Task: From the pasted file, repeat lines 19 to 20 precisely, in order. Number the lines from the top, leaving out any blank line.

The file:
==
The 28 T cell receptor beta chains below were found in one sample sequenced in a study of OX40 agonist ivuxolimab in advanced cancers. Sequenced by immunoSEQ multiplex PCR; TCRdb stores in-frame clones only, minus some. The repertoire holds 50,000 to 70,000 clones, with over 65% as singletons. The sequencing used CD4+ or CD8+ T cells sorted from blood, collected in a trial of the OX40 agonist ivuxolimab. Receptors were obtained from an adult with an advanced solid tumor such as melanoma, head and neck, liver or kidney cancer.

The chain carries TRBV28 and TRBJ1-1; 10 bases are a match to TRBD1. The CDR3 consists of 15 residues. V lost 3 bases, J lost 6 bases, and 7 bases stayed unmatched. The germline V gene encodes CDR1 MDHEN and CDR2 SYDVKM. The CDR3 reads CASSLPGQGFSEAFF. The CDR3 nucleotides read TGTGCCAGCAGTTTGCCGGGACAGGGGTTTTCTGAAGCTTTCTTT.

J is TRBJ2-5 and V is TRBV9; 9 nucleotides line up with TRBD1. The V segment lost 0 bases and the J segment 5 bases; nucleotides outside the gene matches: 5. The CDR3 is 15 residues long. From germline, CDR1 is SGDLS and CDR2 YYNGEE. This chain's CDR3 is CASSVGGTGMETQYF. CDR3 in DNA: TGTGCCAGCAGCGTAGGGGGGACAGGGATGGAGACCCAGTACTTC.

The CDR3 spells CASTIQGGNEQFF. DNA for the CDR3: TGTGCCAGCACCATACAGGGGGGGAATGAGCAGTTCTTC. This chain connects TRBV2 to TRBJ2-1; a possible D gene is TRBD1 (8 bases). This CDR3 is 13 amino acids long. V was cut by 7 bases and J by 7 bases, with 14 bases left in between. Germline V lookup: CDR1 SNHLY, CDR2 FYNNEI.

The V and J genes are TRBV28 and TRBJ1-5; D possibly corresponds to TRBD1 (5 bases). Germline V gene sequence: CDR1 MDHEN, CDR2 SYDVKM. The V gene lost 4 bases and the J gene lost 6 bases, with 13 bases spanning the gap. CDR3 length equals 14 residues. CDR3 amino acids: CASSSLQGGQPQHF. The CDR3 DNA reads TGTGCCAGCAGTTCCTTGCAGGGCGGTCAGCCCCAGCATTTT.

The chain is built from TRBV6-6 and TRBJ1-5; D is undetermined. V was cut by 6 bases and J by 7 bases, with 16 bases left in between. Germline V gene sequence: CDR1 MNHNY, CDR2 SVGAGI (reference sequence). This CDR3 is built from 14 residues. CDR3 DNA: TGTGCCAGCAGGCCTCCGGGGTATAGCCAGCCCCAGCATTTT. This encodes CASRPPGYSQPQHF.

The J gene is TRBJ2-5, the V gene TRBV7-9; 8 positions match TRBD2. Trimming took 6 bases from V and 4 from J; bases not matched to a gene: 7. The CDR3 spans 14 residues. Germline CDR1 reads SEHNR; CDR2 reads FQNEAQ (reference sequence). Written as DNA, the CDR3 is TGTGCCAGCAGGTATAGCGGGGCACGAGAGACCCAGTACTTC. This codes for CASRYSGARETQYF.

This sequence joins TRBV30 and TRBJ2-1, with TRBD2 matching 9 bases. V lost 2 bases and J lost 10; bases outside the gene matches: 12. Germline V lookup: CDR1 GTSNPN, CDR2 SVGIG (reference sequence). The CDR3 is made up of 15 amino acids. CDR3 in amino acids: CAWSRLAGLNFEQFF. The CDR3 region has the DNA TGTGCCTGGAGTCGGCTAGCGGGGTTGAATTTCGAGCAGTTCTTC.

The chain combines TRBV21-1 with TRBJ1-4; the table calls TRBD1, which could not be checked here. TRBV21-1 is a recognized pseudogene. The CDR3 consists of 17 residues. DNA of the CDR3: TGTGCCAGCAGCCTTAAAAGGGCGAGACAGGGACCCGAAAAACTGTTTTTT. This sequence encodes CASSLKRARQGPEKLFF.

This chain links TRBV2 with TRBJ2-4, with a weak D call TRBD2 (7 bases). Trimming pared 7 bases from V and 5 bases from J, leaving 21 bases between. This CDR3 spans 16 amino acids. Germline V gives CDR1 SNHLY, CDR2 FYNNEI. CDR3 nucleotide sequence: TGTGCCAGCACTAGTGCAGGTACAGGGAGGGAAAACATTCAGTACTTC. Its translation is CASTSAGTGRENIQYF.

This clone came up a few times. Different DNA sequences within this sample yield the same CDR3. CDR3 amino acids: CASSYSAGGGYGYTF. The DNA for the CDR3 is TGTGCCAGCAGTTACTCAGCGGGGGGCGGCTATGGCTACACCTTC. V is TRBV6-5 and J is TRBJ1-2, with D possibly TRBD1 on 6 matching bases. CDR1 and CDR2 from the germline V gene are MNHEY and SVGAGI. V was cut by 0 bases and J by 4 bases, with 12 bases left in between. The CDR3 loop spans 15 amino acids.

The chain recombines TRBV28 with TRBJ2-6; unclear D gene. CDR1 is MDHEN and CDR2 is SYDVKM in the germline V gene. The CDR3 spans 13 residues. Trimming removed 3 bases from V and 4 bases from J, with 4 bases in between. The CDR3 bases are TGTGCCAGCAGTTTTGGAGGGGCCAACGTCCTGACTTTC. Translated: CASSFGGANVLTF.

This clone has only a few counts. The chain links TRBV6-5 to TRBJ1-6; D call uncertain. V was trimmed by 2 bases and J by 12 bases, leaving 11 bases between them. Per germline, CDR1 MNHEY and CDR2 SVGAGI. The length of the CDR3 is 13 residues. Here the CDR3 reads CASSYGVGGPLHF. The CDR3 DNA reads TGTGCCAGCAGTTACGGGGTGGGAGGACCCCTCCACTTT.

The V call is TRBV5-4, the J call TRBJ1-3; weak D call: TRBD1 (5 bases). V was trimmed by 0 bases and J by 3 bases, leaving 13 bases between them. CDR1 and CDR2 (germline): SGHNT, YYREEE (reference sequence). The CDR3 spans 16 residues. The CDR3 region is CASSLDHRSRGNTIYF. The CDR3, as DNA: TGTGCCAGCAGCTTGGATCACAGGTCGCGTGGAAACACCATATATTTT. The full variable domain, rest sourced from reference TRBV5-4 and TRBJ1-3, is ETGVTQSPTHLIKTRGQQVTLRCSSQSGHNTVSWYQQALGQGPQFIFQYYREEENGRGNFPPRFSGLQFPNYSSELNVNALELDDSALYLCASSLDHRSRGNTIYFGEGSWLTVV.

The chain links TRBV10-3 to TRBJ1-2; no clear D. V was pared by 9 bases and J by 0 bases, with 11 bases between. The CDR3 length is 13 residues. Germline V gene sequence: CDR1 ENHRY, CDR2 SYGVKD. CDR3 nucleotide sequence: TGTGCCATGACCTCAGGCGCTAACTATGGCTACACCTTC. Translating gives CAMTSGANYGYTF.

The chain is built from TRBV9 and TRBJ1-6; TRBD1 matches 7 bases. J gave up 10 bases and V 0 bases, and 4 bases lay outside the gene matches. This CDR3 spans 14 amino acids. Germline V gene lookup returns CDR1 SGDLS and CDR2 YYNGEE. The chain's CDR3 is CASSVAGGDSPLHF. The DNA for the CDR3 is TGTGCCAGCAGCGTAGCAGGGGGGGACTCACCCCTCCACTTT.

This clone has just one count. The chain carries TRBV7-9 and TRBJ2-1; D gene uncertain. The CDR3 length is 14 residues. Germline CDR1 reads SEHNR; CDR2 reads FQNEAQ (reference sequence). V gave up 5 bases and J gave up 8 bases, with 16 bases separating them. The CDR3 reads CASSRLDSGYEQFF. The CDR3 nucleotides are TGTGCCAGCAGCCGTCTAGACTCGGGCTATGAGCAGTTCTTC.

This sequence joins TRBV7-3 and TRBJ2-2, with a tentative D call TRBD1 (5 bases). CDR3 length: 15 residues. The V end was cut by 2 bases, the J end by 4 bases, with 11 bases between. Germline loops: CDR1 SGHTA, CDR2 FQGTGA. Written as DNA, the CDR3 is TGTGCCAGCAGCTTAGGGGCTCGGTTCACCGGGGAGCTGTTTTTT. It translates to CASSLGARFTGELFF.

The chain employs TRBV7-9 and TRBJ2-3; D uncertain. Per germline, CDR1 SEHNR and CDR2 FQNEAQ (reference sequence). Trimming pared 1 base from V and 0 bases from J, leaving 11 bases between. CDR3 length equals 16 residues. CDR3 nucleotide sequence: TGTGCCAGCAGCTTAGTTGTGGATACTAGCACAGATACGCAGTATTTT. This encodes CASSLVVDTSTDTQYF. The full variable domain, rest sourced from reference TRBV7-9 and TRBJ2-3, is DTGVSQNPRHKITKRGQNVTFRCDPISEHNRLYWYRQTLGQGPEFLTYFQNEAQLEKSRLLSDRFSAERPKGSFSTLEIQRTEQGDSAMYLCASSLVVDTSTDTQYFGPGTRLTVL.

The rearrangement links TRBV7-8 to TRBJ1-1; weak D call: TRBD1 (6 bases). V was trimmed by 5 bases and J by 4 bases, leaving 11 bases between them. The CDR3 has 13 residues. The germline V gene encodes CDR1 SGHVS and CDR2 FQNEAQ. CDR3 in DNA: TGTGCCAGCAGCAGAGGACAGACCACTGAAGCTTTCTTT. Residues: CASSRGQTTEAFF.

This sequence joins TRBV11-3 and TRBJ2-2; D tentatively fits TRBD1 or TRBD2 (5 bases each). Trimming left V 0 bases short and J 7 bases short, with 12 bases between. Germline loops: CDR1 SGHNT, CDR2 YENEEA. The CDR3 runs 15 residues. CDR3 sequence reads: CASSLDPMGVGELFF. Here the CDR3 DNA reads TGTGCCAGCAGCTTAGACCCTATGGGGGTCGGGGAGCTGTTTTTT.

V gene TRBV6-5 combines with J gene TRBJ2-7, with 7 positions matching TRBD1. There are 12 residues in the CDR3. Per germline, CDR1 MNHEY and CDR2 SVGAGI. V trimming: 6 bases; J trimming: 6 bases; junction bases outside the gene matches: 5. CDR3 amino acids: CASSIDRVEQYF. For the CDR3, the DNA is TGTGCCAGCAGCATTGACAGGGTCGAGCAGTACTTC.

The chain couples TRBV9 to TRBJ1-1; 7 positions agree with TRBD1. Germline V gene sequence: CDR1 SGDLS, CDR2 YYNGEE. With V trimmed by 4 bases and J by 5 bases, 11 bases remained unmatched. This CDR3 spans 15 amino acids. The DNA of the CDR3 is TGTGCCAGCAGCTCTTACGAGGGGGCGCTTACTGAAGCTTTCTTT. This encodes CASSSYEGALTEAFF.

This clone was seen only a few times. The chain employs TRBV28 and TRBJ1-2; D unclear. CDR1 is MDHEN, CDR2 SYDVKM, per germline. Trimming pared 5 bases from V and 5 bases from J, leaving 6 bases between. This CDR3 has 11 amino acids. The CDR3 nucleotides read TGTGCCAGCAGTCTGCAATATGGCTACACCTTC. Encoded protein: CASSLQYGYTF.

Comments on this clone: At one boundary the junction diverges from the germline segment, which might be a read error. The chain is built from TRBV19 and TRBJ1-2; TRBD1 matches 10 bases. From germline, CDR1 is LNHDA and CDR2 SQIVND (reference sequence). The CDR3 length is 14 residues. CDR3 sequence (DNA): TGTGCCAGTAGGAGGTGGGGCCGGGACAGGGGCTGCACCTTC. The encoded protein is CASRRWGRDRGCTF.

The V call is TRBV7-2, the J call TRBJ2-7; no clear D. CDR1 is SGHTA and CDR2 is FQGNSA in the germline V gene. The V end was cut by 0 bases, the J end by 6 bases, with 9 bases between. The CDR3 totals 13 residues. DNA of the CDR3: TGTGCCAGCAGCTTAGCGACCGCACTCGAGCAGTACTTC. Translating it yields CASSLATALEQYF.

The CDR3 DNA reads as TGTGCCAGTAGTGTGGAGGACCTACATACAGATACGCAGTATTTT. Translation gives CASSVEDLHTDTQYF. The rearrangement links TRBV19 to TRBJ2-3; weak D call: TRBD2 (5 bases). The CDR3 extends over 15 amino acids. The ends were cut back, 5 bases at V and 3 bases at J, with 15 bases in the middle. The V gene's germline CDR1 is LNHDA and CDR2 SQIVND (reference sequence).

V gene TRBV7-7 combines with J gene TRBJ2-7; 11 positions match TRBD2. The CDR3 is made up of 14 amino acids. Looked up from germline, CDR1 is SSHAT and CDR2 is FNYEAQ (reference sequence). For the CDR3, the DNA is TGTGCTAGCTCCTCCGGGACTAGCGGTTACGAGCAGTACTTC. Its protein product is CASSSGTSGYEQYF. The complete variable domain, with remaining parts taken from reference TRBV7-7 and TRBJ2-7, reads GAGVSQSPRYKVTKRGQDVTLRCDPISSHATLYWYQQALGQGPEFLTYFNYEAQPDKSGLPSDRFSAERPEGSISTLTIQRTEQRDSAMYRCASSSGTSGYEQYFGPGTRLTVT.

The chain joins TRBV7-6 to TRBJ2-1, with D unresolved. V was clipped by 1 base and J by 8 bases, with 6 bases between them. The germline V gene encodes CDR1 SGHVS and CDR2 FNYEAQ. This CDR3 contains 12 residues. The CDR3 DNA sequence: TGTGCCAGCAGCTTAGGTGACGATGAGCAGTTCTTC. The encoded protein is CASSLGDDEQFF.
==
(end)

The chain employs TRBV7-9 and TRBJ2-3; D uncertain. Per germline, CDR1 SEHNR and CDR2 FQNEAQ (reference sequence). Trimming pared 1 base from V and 0 bases from J, leaving 11 bases between. CDR3 length equals 16 residues. CDR3 nucleotide sequence: TGTGCCAGCAGCTTAGTTGTGGATACTAGCACAGATACGCAGTATTTT. This encodes CASSLVVDTSTDTQYF. The full variable domain, rest sourced from reference TRBV7-9 and TRBJ2-3, is DTGVSQNPRHKITKRGQNVTFRCDPISEHNRLYWYRQTLGQGPEFLTYFQNEAQLEKSRLLSDRFSAERPKGSFSTLEIQRTEQGDSAMYLCASSLVVDTSTDTQYFGPGTRLTVL.

The rearrangement links TRBV7-8 to TRBJ1-1; weak D call: TRBD1 (6 bases). V was trimmed by 5 bases and J by 4 bases, leaving 11 bases between them. The CDR3 has 13 residues. The germline V gene encodes CDR1 SGHVS and CDR2 FQNEAQ. CDR3 in DNA: TGTGCCAGCAGCAGAGGACAGACCACTGAAGCTTTCTTT. Residues: CASSRGQTTEAFF.